Indonesian SMEs Part II: Lack of data, coordination and will

  • Republic lagging behind its Asean neighbours in terms of tech adoption
  • Need for regulatory support, and comprehensive data to drive it
Indonesian SMEs Part II: Lack of data, coordination and will 

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THE small and medium enterprise (SME) sector in Indonesia has proven to be quite resilient to the slings and arrows of external economic factors, and is doing its bit in providing jobs to Indonesians as well.
 
The country certainly recognises the value of SMEs, and is intent on developing and boosting the sector, with technology adoption and digitalisation being cited as key.
 
But these aspirations face on-going challenges.
 
The first is the availability of comprehensive and up-to-date data on the SME sector and its contribution to the country’s economy, according to the Association of Indonesian SMEs (Akumindo).
 
“This will be the priority for the Government and us,” its chairman Ikhsan Ingratubun told Digital News Asia (DNA), adding that a report would “hopefully be published in 2016.”
 
Indonesia’s Ministry of Cooperatives and SMEs had last released a whitepaper on the sector in 2013, which reported that SMEs had contributed to 57.95% of Indonesia’s GDP (Gross Domestic Product) and 16.44% of its foreign trade in 2011. The SME contribution comprised handicraft (30%), fashion products and accessories (29%), furniture (27%), food and beverage or F&B (10%), and health and beauty products (4%).
 
“I believe that the SME contribution to GDP has now reached 60%, and its portion of exports has reached 25%,” Ikhsan said.
 
He also argued that there was a lack of regulatory support to encourage and promote the sector, describing the existing legislation No. 20/2008 that covers SME empowerment and development as one that lacks any bite.
 
The law covers what qualifies a business to be defined as an SME, in terms of assets and profits. It also alludes to what kind of support an SME is entitled to in terms of financing, development, and land support, but falls short of making that support mandatory, he said.
 
“That 2008 regulation seems to have been crafted just for the sake of having legislation around SMEs,” he accused, saying that there are no specific articles in the law about what SMEs are entitled to in terms of financing, training, and development.
 
Ikhsan suggested the law be amended to first recognise the SME sector as the main economic pillar, not merely “one of the sectors that can” contribute to economic prosperity.
 
“By applying this approach, the articles inside the law will have more a more powerful impact on the development of the SME sector.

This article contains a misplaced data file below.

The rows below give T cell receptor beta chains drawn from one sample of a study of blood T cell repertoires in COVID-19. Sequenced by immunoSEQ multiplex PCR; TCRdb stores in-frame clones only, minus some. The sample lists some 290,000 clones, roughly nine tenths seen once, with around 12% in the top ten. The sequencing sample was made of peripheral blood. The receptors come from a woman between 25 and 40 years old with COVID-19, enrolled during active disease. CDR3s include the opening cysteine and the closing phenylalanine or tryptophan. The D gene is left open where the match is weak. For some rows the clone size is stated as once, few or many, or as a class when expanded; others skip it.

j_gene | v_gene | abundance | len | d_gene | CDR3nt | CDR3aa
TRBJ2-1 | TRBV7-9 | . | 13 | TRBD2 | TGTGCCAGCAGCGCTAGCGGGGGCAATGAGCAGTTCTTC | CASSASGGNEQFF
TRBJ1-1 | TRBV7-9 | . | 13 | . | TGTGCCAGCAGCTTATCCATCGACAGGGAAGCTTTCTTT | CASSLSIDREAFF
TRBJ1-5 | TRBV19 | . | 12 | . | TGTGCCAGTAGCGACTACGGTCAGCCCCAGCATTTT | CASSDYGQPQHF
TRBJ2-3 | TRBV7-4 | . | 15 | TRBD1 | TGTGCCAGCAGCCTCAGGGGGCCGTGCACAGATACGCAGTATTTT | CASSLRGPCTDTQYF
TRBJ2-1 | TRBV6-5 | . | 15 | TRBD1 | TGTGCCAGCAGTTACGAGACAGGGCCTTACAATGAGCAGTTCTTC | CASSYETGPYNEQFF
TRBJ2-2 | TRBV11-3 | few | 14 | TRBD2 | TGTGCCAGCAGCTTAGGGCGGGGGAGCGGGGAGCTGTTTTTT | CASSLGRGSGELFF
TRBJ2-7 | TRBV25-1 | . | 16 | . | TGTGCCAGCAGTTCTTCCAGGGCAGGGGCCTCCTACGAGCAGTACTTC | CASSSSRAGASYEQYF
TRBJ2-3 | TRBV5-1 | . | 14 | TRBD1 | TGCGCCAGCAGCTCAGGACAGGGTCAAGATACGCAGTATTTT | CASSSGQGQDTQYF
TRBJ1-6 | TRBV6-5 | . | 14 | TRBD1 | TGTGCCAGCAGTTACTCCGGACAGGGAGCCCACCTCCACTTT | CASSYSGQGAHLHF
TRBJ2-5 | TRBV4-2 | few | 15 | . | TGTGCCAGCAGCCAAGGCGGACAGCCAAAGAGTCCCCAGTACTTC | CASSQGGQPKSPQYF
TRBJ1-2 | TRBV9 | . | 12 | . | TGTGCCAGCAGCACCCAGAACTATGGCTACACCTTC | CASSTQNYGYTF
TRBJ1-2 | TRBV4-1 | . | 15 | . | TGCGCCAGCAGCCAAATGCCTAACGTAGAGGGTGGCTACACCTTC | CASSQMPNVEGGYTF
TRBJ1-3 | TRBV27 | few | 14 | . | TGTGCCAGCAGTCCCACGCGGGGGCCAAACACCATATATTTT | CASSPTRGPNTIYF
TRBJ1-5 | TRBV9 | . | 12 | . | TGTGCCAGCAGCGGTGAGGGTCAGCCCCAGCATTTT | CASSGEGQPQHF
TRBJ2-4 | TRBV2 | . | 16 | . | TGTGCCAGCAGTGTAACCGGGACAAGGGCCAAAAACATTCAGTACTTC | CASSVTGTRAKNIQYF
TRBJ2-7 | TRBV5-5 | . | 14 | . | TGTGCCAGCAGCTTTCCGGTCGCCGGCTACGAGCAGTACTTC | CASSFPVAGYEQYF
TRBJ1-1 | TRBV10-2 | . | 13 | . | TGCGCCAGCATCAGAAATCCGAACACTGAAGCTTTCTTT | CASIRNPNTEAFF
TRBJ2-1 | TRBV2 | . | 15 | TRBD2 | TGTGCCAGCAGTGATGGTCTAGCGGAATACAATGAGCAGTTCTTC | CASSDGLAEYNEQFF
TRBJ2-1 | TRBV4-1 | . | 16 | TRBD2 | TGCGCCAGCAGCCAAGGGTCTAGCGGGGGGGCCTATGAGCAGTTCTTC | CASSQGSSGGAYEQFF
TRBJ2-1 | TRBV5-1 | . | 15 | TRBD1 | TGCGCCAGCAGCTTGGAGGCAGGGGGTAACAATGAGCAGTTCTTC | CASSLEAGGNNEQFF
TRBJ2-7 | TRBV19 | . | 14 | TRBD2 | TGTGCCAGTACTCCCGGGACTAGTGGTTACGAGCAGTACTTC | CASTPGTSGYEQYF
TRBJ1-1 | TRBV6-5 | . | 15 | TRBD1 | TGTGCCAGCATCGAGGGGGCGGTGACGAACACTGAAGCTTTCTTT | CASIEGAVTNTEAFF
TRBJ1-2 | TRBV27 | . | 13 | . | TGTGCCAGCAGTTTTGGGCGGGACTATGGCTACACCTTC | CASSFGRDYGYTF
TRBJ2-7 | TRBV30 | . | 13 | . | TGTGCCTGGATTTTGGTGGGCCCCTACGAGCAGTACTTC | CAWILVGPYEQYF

“More thought would be given on how to maximise the sector’s contribution to GDP, with the proper push from the central Government as well as local governments,” he argued.
 
Ikhsan also said the law has to be amended to include some kind of mandatory push as well as penalty for parties that refuse to support good SMEs, because currently, only SMEs are being held liable.
 
Poor technology skills

Indonesian SMEs Part II: Lack of data, coordination and will 

The Asean SME Index 2014 published by the Organisation for Economic Cooperation and Development (OECD) and the Economic Research Institute for Asean and East Asia (Eria) in March 2014 shows that the competitiveness of Indonesian SMEs in terms of the implementation and transfer of technology is lower than that in Malaysia, Singapore and Thailand.
 
Gaps in promoting technology use and transfer stem from “the lack of a strategic approach to innovation policy for SMEs, poor provision of information on innovation support services, limited access to standard certification services, lack of technology support in universities, and few linkages between SMEs and R&D (research and development) labs and incubators,” the report stated.
 
This is further exacerbated by “poor protection and promotion of intellectual property rights, lack of broadband infrastructure, underdeveloped science/ industrial parks, lack of competitive clusters, and insufficient financial incentives in technology development and R&D activities.”
 
Among the reasons why Indonesia was lagging its Asean neighbours in this regard was because “innovation strategy elements are included sporadically in some policy documents without a consistent approach. Each ministry has its own plan.”
 
“There is neither synergy nor a system uniting all the strategy elements in the country,” the Index said.
 
As with Akumindo, the Asean SME Index 2014 also referred to the lack of information: “The website of the National Innovation System provides a database of innovation service providers and contains many types of innovation support programmes. Since it is just being launched, the information is still incomplete.”